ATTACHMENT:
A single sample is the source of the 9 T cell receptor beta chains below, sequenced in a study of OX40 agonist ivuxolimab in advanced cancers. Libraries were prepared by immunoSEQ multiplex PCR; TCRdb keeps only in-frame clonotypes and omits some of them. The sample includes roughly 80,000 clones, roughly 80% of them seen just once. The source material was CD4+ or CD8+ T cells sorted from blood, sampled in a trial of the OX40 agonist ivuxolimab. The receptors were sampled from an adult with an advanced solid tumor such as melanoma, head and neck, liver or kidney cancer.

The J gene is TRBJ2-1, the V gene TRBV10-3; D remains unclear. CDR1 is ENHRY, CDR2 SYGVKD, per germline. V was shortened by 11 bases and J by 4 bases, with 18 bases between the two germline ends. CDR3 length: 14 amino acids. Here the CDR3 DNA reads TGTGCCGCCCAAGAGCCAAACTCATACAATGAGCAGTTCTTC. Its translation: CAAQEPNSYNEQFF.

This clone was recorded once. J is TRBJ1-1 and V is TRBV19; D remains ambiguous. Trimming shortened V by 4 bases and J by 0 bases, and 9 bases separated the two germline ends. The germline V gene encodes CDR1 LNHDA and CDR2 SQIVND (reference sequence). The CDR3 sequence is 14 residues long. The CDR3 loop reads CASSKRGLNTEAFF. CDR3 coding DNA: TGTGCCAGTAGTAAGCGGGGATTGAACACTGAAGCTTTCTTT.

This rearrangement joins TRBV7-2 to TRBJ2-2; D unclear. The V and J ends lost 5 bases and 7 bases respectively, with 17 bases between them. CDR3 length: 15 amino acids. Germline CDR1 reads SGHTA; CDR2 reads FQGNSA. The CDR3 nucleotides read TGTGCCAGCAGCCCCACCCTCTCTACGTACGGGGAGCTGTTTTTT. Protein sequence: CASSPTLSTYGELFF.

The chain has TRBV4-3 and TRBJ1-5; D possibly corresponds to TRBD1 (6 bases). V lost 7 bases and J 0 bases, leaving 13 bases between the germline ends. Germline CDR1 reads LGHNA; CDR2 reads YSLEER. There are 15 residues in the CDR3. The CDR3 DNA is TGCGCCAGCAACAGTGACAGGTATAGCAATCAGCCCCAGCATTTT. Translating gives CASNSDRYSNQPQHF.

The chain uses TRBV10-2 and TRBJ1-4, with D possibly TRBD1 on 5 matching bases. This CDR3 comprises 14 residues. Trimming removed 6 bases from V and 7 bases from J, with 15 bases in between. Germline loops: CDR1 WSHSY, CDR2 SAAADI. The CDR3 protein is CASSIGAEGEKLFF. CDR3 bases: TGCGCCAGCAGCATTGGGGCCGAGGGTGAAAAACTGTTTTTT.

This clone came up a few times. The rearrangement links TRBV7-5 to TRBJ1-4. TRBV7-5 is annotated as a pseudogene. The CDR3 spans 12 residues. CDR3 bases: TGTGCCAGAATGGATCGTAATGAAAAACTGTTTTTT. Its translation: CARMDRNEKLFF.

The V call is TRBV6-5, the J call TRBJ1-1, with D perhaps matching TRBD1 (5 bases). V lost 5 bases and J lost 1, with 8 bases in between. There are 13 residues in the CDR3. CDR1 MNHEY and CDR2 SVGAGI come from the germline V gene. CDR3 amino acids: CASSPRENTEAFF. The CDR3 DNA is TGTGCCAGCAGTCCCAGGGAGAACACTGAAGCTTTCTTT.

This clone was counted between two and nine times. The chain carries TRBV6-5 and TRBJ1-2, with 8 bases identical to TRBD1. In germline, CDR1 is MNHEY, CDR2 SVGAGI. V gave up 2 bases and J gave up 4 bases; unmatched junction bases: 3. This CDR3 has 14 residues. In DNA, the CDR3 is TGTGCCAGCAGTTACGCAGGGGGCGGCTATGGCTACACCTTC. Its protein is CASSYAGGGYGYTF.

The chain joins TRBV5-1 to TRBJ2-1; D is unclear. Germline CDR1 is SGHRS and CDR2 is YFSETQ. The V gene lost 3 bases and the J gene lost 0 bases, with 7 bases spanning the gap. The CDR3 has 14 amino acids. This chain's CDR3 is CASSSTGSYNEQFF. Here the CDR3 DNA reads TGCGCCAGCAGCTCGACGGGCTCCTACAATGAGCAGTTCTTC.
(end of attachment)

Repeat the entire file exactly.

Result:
A single sample is the source of the 9 T cell receptor beta chains below, sequenced in a study of OX40 agonist ivuxolimab in advanced cancers. Libraries were prepared by immunoSEQ multiplex PCR; TCRdb keeps only in-frame clonotypes and omits some of them. The sample includes roughly 80,000 clones, roughly 80% of them seen just once. The source material was CD4+ or CD8+ T cells sorted from blood, sampled in a trial of the OX40 agonist ivuxolimab. The receptors were sampled from an adult with an advanced solid tumor such as melanoma, head and neck, liver or kidney cancer.

The J gene is TRBJ2-1, the V gene TRBV10-3; D remains unclear. CDR1 is ENHRY, CDR2 SYGVKD, per germline. V was shortened by 11 bases and J by 4 bases, with 18 bases between the two germline ends. CDR3 length: 14 amino acids. Here the CDR3 DNA reads TGTGCCGCCCAAGAGCCAAACTCATACAATGAGCAGTTCTTC. Its translation: CAAQEPNSYNEQFF.

This clone was recorded once. J is TRBJ1-1 and V is TRBV19; D remains ambiguous. Trimming shortened V by 4 bases and J by 0 bases, and 9 bases separated the two germline ends. The germline V gene encodes CDR1 LNHDA and CDR2 SQIVND (reference sequence). The CDR3 sequence is 14 residues long. The CDR3 loop reads CASSKRGLNTEAFF. CDR3 coding DNA: TGTGCCAGTAGTAAGCGGGGATTGAACACTGAAGCTTTCTTT.

This rearrangement joins TRBV7-2 to TRBJ2-2; D unclear. The V and J ends lost 5 bases and 7 bases respectively, with 17 bases between them. CDR3 length: 15 amino acids. Germline CDR1 reads SGHTA; CDR2 reads FQGNSA. The CDR3 nucleotides read TGTGCCAGCAGCCCCACCCTCTCTACGTACGGGGAGCTGTTTTTT. Protein sequence: CASSPTLSTYGELFF.

The chain has TRBV4-3 and TRBJ1-5; D possibly corresponds to TRBD1 (6 bases). V lost 7 bases and J 0 bases, leaving 13 bases between the germline ends. Germline CDR1 reads LGHNA; CDR2 reads YSLEER. There are 15 residues in the CDR3. The CDR3 DNA is TGCGCCAGCAACAGTGACAGGTATAGCAATCAGCCCCAGCATTTT. Translating gives CASNSDRYSNQPQHF.

The chain uses TRBV10-2 and TRBJ1-4, with D possibly TRBD1 on 5 matching bases. This CDR3 comprises 14 residues. Trimming removed 6 bases from V and 7 bases from J, with 15 bases in between. Germline loops: CDR1 WSHSY, CDR2 SAAADI. The CDR3 protein is CASSIGAEGEKLFF. CDR3 bases: TGCGCCAGCAGCATTGGGGCCGAGGGTGAAAAACTGTTTTTT.

This clone came up a few times. The rearrangement links TRBV7-5 to TRBJ1-4. TRBV7-5 is annotated as a pseudogene. The CDR3 spans 12 residues. CDR3 bases: TGTGCCAGAATGGATCGTAATGAAAAACTGTTTTTT. Its translation: CARMDRNEKLFF.

The V call is TRBV6-5, the J call TRBJ1-1, with D perhaps matching TRBD1 (5 bases). V lost 5 bases and J lost 1, with 8 bases in between. There are 13 residues in the CDR3. CDR1 MNHEY and CDR2 SVGAGI come from the germline V gene. CDR3 amino acids: CASSPRENTEAFF. The CDR3 DNA is TGTGCCAGCAGTCCCAGGGAGAACACTGAAGCTTTCTTT.

This clone was counted between two and nine times. The chain carries TRBV6-5 and TRBJ1-2, with 8 bases identical to TRBD1. In germline, CDR1 is MNHEY, CDR2 SVGAGI. V gave up 2 bases and J gave up 4 bases; unmatched junction bases: 3. This CDR3 has 14 residues. In DNA, the CDR3 is TGTGCCAGCAGTTACGCAGGGGGCGGCTATGGCTACACCTTC. Its protein is CASSYAGGGYGYTF.

The chain joins TRBV5-1 to TRBJ2-1; D is unclear. Germline CDR1 is SGHRS and CDR2 is YFSETQ. The V gene lost 3 bases and the J gene lost 0 bases, with 7 bases spanning the gap. The CDR3 has 14 amino acids. This chain's CDR3 is CASSSTGSYNEQFF. Here the CDR3 DNA reads TGCGCCAGCAGCTCGACGGGCTCCTACAATGAGCAGTTCTTC.